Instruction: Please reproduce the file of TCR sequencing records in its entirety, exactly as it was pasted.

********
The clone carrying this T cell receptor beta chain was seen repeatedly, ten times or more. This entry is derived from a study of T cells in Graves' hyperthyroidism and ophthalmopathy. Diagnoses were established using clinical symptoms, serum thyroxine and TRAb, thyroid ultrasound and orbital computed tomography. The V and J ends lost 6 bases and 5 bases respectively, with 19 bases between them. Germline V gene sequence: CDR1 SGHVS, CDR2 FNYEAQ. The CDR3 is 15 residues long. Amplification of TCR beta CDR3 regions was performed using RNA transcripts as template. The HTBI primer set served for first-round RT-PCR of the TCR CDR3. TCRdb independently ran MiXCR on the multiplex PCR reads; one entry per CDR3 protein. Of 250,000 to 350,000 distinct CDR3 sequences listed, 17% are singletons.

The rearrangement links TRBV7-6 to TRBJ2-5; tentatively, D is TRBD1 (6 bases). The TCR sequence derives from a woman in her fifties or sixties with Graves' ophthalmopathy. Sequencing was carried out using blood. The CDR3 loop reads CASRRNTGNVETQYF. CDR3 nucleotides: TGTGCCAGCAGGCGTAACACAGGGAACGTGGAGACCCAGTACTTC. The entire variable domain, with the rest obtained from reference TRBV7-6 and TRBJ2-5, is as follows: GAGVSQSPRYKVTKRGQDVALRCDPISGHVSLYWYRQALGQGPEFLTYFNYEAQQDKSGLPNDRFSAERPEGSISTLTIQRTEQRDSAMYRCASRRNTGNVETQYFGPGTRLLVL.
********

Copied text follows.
The clone carrying this T cell receptor beta chain was seen repeatedly, ten times or more. This entry is derived from a study of T cells in Graves' hyperthyroidism and ophthalmopathy. Diagnoses were established using clinical symptoms, serum thyroxine and TRAb, thyroid ultrasound and orbital computed tomography. The V and J ends lost 6 bases and 5 bases respectively, with 19 bases between them. Germline V gene sequence: CDR1 SGHVS, CDR2 FNYEAQ. The CDR3 is 15 residues long. Amplification of TCR beta CDR3 regions was performed using RNA transcripts as template. The HTBI primer set served for first-round RT-PCR of the TCR CDR3. TCRdb independently ran MiXCR on the multiplex PCR reads; one entry per CDR3 protein. Of 250,000 to 350,000 distinct CDR3 sequences listed, 17% are singletons.

The rearrangement links TRBV7-6 to TRBJ2-5; tentatively, D is TRBD1 (6 bases). The TCR sequence derives from a woman in her fifties or sixties with Graves' ophthalmopathy. Sequencing was carried out using blood. The CDR3 loop reads CASRRNTGNVETQYF. CDR3 nucleotides: TGTGCCAGCAGGCGTAACACAGGGAACGTGGAGACCCAGTACTTC. The entire variable domain, with the rest obtained from reference TRBV7-6 and TRBJ2-5, is as follows: GAGVSQSPRYKVTKRGQDVALRCDPISGHVSLYWYRQALGQGPEFLTYFNYEAQQDKSGLPNDRFSAERPEGSISTLTIQRTEQRDSAMYRCASRRNTGNVETQYFGPGTRLLVL.